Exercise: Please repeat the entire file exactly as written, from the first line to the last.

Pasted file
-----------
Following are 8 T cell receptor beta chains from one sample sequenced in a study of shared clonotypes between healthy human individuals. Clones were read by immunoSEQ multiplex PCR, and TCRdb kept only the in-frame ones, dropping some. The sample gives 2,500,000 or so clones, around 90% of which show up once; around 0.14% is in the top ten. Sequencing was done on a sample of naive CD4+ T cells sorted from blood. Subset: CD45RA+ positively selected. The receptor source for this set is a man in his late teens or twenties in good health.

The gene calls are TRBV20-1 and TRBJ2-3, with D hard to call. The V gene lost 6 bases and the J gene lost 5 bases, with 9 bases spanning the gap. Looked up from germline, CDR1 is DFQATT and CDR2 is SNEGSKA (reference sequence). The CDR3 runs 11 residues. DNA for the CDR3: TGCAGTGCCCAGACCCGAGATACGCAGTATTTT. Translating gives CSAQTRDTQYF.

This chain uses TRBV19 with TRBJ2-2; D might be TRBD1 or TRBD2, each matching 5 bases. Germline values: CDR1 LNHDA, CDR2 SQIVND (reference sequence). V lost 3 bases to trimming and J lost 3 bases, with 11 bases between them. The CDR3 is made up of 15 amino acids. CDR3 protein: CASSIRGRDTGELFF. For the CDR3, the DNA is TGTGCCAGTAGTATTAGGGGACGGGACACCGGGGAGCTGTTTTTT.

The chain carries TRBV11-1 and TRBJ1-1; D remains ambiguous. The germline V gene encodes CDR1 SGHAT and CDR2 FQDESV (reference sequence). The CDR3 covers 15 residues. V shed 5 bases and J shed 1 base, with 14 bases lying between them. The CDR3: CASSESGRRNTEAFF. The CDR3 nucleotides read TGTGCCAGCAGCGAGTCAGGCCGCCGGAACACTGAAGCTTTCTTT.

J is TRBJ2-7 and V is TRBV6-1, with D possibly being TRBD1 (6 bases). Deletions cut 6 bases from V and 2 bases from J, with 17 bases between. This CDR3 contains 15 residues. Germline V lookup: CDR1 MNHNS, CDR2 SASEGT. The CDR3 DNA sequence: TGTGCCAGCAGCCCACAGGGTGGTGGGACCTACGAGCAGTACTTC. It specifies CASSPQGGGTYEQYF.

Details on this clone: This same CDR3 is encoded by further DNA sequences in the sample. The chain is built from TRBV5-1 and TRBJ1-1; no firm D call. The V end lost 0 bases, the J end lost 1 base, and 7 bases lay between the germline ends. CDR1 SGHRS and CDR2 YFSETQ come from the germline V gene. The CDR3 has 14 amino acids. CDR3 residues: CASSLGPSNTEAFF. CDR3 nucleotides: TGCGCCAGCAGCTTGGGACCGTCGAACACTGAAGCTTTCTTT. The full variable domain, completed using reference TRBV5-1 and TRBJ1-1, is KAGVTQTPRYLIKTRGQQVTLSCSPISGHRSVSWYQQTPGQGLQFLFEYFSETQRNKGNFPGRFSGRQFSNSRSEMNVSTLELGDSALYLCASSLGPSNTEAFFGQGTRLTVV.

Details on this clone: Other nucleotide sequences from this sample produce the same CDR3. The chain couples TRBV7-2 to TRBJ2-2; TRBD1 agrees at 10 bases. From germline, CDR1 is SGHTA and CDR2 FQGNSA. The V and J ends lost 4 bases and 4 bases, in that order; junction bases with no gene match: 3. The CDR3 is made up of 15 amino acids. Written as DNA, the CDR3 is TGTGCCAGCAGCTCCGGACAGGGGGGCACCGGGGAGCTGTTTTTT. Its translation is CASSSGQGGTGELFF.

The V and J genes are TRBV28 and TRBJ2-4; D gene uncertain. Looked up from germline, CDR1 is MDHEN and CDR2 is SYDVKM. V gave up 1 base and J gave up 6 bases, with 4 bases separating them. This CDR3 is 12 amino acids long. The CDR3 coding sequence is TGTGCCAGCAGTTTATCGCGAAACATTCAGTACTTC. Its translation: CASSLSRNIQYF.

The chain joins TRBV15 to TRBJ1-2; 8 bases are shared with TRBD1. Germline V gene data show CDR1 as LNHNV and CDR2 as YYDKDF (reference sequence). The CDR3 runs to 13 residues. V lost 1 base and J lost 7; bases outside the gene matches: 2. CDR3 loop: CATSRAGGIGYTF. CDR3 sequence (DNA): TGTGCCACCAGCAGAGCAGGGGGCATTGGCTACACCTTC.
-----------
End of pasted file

Following are 8 T cell receptor beta chains from one sample sequenced in a study of shared clonotypes between healthy human individuals. Clones were read by immunoSEQ multiplex PCR, and TCRdb kept only the in-frame ones, dropping some. The sample gives 2,500,000 or so clones, around 90% of which show up once; around 0.14% is in the top ten. Sequencing was done on a sample of naive CD4+ T cells sorted from blood. Subset: CD45RA+ positively selected. The receptor source for this set is a man in his late teens or twenties in good health.

The gene calls are TRBV20-1 and TRBJ2-3, with D hard to call. The V gene lost 6 bases and the J gene lost 5 bases, with 9 bases spanning the gap. Looked up from germline, CDR1 is DFQATT and CDR2 is SNEGSKA (reference sequence). The CDR3 runs 11 residues. DNA for the CDR3: TGCAGTGCCCAGACCCGAGATACGCAGTATTTT. Translating gives CSAQTRDTQYF.

This chain uses TRBV19 with TRBJ2-2; D might be TRBD1 or TRBD2, each matching 5 bases. Germline values: CDR1 LNHDA, CDR2 SQIVND (reference sequence). V lost 3 bases to trimming and J lost 3 bases, with 11 bases between them. The CDR3 is made up of 15 amino acids. CDR3 protein: CASSIRGRDTGELFF. For the CDR3, the DNA is TGTGCCAGTAGTATTAGGGGACGGGACACCGGGGAGCTGTTTTTT.

The chain carries TRBV11-1 and TRBJ1-1; D remains ambiguous. The germline V gene encodes CDR1 SGHAT and CDR2 FQDESV (reference sequence). The CDR3 covers 15 residues. V shed 5 bases and J shed 1 base, with 14 bases lying between them. The CDR3: CASSESGRRNTEAFF. The CDR3 nucleotides read TGTGCCAGCAGCGAGTCAGGCCGCCGGAACACTGAAGCTTTCTTT.

J is TRBJ2-7 and V is TRBV6-1, with D possibly being TRBD1 (6 bases). Deletions cut 6 bases from V and 2 bases from J, with 17 bases between. This CDR3 contains 15 residues. Germline V lookup: CDR1 MNHNS, CDR2 SASEGT. The CDR3 DNA sequence: TGTGCCAGCAGCCCACAGGGTGGTGGGACCTACGAGCAGTACTTC. It specifies CASSPQGGGTYEQYF.

Details on this clone: This same CDR3 is encoded by further DNA sequences in the sample. The chain is built from TRBV5-1 and TRBJ1-1; no firm D call. The V end lost 0 bases, the J end lost 1 base, and 7 bases lay between the germline ends. CDR1 SGHRS and CDR2 YFSETQ come from the germline V gene. The CDR3 has 14 amino acids. CDR3 residues: CASSLGPSNTEAFF. CDR3 nucleotides: TGCGCCAGCAGCTTGGGACCGTCGAACACTGAAGCTTTCTTT. The full variable domain, completed using reference TRBV5-1 and TRBJ1-1, is KAGVTQTPRYLIKTRGQQVTLSCSPISGHRSVSWYQQTPGQGLQFLFEYFSETQRNKGNFPGRFSGRQFSNSRSEMNVSTLELGDSALYLCASSLGPSNTEAFFGQGTRLTVV.

Details on this clone: Other nucleotide sequences from this sample produce the same CDR3. The chain couples TRBV7-2 to TRBJ2-2; TRBD1 agrees at 10 bases. From germline, CDR1 is SGHTA and CDR2 FQGNSA. The V and J ends lost 4 bases and 4 bases, in that order; junction bases with no gene match: 3. The CDR3 is made up of 15 amino acids. Written as DNA, the CDR3 is TGTGCCAGCAGCTCCGGACAGGGGGGCACCGGGGAGCTGTTTTTT. Its translation is CASSSGQGGTGELFF.

The V and J genes are TRBV28 and TRBJ2-4; D gene uncertain. Looked up from germline, CDR1 is MDHEN and CDR2 is SYDVKM. V gave up 1 base and J gave up 6 bases, with 4 bases separating them. This CDR3 is 12 amino acids long. The CDR3 coding sequence is TGTGCCAGCAGTTTATCGCGAAACATTCAGTACTTC. Its translation: CASSLSRNIQYF.

The chain joins TRBV15 to TRBJ1-2; 8 bases are shared with TRBD1. Germline V gene data show CDR1 as LNHNV and CDR2 as YYDKDF (reference sequence). The CDR3 runs to 13 residues. V lost 1 base and J lost 7; bases outside the gene matches: 2. CDR3 loop: CATSRAGGIGYTF. CDR3 sequence (DNA): TGTGCCACCAGCAGAGCAGGGGGCATTGGCTACACCTTC.